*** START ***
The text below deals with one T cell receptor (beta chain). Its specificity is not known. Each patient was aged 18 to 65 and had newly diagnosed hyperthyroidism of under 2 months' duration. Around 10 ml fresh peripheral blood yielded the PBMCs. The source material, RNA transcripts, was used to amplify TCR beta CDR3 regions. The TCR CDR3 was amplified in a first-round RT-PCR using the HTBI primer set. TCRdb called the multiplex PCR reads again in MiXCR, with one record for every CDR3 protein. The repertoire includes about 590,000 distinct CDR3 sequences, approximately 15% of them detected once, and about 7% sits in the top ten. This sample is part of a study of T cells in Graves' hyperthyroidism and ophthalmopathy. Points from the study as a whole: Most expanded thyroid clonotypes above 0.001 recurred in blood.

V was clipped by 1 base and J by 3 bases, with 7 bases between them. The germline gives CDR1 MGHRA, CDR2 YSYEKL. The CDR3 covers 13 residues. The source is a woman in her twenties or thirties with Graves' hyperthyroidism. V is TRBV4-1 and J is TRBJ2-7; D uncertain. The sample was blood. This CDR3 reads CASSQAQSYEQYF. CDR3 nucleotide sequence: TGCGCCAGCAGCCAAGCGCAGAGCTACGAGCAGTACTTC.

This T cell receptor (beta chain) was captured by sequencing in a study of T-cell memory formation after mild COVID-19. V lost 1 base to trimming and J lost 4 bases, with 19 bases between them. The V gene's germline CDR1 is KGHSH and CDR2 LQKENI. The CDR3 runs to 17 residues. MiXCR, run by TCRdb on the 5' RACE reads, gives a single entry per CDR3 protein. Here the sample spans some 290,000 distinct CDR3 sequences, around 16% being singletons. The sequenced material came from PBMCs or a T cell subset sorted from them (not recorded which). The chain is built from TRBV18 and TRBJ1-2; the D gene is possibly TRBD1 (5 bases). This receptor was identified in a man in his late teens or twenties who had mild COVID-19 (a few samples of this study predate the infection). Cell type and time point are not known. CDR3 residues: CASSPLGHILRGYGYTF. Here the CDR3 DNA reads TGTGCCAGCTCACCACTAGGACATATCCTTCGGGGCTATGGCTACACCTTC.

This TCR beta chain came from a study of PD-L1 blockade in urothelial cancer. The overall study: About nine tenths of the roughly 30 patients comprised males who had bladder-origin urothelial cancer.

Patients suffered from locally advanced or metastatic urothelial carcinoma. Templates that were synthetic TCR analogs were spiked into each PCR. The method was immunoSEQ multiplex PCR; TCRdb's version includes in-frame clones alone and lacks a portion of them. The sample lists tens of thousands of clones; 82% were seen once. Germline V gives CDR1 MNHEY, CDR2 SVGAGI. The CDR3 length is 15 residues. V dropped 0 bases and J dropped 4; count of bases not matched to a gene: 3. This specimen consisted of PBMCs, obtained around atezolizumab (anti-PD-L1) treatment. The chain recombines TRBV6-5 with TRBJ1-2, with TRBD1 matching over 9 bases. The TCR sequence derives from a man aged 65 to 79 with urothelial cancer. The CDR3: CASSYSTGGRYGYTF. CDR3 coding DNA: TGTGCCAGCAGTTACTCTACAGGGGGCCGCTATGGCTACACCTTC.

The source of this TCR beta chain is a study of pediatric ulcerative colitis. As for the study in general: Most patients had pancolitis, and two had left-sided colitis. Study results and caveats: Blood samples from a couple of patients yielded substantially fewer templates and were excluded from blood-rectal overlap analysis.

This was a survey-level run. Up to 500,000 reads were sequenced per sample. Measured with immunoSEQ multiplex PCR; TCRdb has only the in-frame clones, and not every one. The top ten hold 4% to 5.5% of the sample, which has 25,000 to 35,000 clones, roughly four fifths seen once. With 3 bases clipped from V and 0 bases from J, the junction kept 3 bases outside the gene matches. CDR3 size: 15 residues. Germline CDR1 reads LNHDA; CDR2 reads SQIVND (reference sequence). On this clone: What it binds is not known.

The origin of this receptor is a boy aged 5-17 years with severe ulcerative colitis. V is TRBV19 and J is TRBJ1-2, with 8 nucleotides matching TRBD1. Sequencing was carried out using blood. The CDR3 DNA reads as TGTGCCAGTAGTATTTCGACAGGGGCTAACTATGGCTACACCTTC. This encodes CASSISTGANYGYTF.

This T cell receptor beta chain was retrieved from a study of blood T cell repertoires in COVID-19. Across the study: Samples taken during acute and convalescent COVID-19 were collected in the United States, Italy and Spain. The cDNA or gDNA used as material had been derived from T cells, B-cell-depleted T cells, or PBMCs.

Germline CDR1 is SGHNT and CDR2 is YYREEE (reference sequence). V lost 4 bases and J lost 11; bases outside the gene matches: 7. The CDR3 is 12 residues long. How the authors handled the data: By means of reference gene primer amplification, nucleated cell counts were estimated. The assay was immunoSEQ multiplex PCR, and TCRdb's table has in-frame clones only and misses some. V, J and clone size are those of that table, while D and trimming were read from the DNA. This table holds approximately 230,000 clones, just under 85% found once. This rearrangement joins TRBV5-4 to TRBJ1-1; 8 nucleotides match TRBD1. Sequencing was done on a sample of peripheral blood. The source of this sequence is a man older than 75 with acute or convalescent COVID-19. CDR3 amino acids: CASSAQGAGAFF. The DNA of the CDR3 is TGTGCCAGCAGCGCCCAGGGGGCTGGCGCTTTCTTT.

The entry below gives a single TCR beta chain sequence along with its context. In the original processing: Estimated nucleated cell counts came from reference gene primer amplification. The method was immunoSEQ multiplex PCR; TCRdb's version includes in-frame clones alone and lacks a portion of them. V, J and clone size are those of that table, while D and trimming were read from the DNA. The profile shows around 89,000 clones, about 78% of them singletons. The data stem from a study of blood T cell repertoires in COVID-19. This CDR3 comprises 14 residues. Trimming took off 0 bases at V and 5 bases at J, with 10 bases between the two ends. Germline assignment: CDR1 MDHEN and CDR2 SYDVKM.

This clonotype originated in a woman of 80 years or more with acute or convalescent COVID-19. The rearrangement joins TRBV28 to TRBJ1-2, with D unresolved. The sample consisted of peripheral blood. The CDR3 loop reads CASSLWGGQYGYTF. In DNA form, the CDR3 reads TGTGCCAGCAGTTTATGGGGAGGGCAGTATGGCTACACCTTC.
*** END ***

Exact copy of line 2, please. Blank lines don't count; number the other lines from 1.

V was clipped by 1 base and J by 3 bases, with 7 bases between them. The germline gives CDR1 MGHRA, CDR2 YSYEKL. The CDR3 covers 13 residues. The source is a woman in her twenties or thirties with Graves' hyperthyroidism. V is TRBV4-1 and J is TRBJ2-7; D uncertain. The sample was blood. This CDR3 reads CASSQAQSYEQYF. CDR3 nucleotide sequence: TGCGCCAGCAGCCAAGCGCAGAGCTACGAGCAGTACTTC.